Digital technology has taken the world by storm — particularly in the past decade. It makes sense that this trend would have an impact on K-12 learning because there is nothing in modern American society that digital technology has not touched. While the names of the mobile applications and computer programs may change, there are some foundational ways that technology has already changed the face of education forever. Below are four examples.
Students can now work together on basic assignments and larger projects without having to meet at the library after school. Email and cloud applications make it simple for students to collaborate with each other remotely. Even in person, the information the students find can instantly be saved to a shared location and then accessed later on without waiting on each other to move forward. The digital collaboration that is going on in K-12 classrooms is indicative of the way the workplace is shifting to more remote access of information — and global working relationships that operate with ease.
Along with easy sharing of information, K-12 students today can access research in ways that were unheard of when their parents were in school. Electronic academic databases provide all of the information a student needs to research an assignment or write a term paper, but with much less of the manpower needed. The way that information is obtained is certainly different today than in past K-12 generations, but the need to vet that data still exists — perhaps even more so.
With so much information at their fingertips, sorting through it to find the right, best answers becomes a lesson in itself. Educators must teach students how to research to cut through to the most accurate information. When all else fails, students should still have a grasp of «old fashioned» research that entails physically searching for, obtaining and reading material from a library shelf.
Owing largely to access to online learning programs, 2012 was the first year that one-third of the nation’s 25 to 29 year olds had earned at least a bachelor’s degree. The prevalence of online learning trickles down to K-12 settings too.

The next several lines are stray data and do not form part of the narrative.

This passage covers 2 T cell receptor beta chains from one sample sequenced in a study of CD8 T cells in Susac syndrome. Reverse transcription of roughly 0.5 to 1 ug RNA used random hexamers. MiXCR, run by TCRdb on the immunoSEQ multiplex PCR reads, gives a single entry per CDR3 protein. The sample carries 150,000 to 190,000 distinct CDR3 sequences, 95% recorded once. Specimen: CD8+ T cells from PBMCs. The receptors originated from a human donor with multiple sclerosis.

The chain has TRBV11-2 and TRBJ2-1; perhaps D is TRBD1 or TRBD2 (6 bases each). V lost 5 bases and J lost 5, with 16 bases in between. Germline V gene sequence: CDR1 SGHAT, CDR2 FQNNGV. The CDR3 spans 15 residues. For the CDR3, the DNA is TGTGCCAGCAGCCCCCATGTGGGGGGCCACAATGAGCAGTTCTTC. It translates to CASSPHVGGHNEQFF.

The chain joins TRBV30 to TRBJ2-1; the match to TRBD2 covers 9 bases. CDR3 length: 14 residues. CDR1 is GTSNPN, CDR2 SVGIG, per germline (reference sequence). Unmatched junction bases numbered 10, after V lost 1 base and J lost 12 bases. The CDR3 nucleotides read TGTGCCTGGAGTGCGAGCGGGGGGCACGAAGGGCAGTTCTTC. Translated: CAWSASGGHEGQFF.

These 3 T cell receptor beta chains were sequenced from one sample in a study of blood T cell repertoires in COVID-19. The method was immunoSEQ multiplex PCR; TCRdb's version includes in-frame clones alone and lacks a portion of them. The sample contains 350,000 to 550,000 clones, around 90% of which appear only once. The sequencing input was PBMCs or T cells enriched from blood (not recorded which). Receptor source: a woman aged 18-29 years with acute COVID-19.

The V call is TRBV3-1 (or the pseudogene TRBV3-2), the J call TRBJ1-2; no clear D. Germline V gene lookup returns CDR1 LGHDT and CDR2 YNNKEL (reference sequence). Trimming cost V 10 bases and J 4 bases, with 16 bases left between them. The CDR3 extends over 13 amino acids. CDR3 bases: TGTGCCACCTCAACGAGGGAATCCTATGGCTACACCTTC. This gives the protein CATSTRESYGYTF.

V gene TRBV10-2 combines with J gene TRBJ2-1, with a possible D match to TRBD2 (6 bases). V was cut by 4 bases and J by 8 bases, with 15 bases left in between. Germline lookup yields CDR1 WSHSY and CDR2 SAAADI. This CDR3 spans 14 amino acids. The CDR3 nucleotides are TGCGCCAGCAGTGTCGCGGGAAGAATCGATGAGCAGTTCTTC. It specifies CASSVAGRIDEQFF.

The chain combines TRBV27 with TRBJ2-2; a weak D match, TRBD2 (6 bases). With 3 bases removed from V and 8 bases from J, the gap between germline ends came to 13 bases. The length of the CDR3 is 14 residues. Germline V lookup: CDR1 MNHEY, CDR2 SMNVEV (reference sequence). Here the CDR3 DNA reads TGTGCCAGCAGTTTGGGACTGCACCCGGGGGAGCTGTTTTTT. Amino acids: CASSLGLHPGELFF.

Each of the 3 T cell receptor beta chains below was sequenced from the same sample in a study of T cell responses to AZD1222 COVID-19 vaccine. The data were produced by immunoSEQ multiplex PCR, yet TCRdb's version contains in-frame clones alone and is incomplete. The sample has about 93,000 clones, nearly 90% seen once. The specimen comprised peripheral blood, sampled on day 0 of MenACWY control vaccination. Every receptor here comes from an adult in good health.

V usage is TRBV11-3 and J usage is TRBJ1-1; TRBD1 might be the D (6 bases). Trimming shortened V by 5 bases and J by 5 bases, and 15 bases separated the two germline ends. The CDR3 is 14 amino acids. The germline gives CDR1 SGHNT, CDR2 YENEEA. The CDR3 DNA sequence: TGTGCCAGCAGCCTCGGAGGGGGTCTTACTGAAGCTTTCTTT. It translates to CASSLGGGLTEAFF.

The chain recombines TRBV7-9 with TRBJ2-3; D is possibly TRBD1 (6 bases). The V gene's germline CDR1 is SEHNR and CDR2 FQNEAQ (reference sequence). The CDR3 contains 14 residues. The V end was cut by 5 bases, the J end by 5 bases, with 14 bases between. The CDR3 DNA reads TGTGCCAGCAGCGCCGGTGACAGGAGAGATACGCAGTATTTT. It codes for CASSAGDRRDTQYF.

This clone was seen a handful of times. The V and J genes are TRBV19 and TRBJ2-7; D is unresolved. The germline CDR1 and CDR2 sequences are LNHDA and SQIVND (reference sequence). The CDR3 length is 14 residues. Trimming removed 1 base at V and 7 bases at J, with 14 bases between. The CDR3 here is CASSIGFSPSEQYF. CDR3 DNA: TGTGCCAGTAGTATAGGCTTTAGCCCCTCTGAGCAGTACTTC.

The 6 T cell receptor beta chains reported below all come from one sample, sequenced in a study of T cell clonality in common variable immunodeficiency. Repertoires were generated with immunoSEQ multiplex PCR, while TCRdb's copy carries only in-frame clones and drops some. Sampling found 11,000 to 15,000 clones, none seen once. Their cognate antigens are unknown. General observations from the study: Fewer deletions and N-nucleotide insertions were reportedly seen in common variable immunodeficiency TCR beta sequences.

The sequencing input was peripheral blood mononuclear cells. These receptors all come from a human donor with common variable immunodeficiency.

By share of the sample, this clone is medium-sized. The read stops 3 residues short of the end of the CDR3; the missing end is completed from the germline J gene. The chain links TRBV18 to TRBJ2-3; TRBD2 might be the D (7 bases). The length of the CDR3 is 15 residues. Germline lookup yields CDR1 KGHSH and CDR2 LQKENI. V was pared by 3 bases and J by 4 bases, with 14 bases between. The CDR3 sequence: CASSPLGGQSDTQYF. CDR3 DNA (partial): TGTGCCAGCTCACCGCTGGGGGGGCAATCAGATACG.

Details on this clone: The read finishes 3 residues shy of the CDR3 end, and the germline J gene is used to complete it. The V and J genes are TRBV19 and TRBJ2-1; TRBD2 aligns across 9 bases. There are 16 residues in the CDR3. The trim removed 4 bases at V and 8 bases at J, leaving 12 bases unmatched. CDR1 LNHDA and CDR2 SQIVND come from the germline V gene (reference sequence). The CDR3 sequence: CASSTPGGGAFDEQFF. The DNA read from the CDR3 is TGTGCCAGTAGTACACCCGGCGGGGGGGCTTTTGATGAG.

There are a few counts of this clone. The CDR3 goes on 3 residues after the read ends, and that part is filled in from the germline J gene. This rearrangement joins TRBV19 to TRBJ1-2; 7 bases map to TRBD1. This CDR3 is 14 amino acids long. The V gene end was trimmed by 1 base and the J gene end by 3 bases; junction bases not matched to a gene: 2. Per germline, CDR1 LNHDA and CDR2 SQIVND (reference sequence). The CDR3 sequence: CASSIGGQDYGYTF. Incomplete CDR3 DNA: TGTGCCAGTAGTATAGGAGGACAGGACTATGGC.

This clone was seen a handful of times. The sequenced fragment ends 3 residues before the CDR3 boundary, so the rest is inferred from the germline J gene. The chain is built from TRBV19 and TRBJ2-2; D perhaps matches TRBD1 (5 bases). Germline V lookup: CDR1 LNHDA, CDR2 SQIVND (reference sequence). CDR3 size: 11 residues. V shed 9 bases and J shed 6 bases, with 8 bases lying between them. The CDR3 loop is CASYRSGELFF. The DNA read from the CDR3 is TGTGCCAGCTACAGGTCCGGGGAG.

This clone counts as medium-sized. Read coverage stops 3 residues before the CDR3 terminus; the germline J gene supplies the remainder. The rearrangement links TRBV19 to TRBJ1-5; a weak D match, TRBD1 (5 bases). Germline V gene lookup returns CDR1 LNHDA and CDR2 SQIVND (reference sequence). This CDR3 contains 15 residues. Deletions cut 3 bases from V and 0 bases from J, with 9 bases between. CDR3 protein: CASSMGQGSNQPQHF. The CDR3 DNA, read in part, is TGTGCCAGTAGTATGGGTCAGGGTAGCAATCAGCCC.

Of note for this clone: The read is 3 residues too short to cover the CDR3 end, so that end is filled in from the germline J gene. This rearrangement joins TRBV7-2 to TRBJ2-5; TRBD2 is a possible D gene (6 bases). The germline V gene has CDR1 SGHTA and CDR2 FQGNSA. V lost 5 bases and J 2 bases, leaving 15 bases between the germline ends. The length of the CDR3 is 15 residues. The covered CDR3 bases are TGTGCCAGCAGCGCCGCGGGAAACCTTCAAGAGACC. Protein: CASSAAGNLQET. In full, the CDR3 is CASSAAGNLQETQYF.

In the 2011-2012 school year, there were 275,000 full-time online K-12 students, and a total of 1.8 million distance education enrollments. Remote learning is no longer an all-or-nothing option for K-12 students. Many can choose just a few online courses, particularly in subject areas that interest them but may not receive enough coverage at their physical schools. States like Florida require that all high school students take at least one virtual class before graduation in order to prepare them for the world of college learning, and the workplace after that.
Online learning is also viewed as less of a threat to traditional classroom settings than when it first hit the K-12 scene, with many educators now seeing the benefits of the two learning styles operating together to build well-rounded learners.
The ways that educators get ready for lessons, and are being taught to get ready for future lessons, have changed along with the technology times. Nearly 73 percent of teachers use mobile applications for classroom activitiesand many reach out to their peers all over the world through social media sites. Online networks like Pinterest are full of ideas for everything from kindergarten holiday crafts to science experiments.
Like students, teachers have access to a world of ideas, lessons and information at their fingertips — and like students, teachers must sort through the bulk of the data to find the best options for their classroom activities.
What other ways do you think that technology has changed the face of learning?